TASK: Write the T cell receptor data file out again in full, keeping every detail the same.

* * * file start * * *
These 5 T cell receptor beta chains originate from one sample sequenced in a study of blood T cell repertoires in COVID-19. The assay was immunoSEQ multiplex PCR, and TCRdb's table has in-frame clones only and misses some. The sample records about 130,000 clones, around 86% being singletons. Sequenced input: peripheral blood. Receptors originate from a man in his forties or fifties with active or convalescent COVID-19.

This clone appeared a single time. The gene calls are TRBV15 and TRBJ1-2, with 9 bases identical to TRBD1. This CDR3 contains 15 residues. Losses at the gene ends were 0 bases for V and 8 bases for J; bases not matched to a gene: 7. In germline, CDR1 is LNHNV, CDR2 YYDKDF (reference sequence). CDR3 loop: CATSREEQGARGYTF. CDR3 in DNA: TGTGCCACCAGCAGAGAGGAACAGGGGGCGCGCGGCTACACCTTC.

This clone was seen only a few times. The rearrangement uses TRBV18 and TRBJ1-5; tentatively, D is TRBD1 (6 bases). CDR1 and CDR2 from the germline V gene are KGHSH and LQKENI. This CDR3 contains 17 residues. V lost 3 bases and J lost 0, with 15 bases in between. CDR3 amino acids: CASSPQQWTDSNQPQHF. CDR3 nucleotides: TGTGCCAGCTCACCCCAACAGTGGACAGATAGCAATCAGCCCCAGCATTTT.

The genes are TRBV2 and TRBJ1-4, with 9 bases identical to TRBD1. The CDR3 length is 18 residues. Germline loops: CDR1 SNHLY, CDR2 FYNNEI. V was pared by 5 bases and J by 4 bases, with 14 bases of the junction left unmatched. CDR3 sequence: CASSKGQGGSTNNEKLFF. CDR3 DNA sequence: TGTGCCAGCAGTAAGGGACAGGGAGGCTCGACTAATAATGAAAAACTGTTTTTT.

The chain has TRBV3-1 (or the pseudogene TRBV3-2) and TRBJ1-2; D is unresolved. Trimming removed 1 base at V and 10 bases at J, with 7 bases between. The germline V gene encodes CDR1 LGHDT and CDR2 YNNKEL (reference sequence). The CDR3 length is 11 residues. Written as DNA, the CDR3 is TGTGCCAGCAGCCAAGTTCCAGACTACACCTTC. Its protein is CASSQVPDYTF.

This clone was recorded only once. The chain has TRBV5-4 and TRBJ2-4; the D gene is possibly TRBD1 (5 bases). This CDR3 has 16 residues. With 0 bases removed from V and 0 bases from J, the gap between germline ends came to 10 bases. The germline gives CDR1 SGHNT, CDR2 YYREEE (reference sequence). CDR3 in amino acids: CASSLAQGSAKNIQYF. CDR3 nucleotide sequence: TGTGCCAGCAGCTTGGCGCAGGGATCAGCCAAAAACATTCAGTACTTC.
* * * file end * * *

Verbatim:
These 5 T cell receptor beta chains originate from one sample sequenced in a study of blood T cell repertoires in COVID-19. The assay was immunoSEQ multiplex PCR, and TCRdb's table has in-frame clones only and misses some. The sample records about 130,000 clones, around 86% being singletons. Sequenced input: peripheral blood. Receptors originate from a man in his forties or fifties with active or convalescent COVID-19.

This clone appeared a single time. The gene calls are TRBV15 and TRBJ1-2, with 9 bases identical to TRBD1. This CDR3 contains 15 residues. Losses at the gene ends were 0 bases for V and 8 bases for J; bases not matched to a gene: 7. In germline, CDR1 is LNHNV, CDR2 YYDKDF (reference sequence). CDR3 loop: CATSREEQGARGYTF. CDR3 in DNA: TGTGCCACCAGCAGAGAGGAACAGGGGGCGCGCGGCTACACCTTC.

This clone was seen only a few times. The rearrangement uses TRBV18 and TRBJ1-5; tentatively, D is TRBD1 (6 bases). CDR1 and CDR2 from the germline V gene are KGHSH and LQKENI. This CDR3 contains 17 residues. V lost 3 bases and J lost 0, with 15 bases in between. CDR3 amino acids: CASSPQQWTDSNQPQHF. CDR3 nucleotides: TGTGCCAGCTCACCCCAACAGTGGACAGATAGCAATCAGCCCCAGCATTTT.

The genes are TRBV2 and TRBJ1-4, with 9 bases identical to TRBD1. The CDR3 length is 18 residues. Germline loops: CDR1 SNHLY, CDR2 FYNNEI. V was pared by 5 bases and J by 4 bases, with 14 bases of the junction left unmatched. CDR3 sequence: CASSKGQGGSTNNEKLFF. CDR3 DNA sequence: TGTGCCAGCAGTAAGGGACAGGGAGGCTCGACTAATAATGAAAAACTGTTTTTT.

The chain has TRBV3-1 (or the pseudogene TRBV3-2) and TRBJ1-2; D is unresolved. Trimming removed 1 base at V and 10 bases at J, with 7 bases between. The germline V gene encodes CDR1 LGHDT and CDR2 YNNKEL (reference sequence). The CDR3 length is 11 residues. Written as DNA, the CDR3 is TGTGCCAGCAGCCAAGTTCCAGACTACACCTTC. Its protein is CASSQVPDYTF.

This clone was recorded only once. The chain has TRBV5-4 and TRBJ2-4; the D gene is possibly TRBD1 (5 bases). This CDR3 has 16 residues. With 0 bases removed from V and 0 bases from J, the gap between germline ends came to 10 bases. The germline gives CDR1 SGHNT, CDR2 YYREEE (reference sequence). CDR3 in amino acids: CASSLAQGSAKNIQYF. CDR3 nucleotide sequence: TGTGCCAGCAGCTTGGCGCAGGGATCAGCCAAAAACATTCAGTACTTC.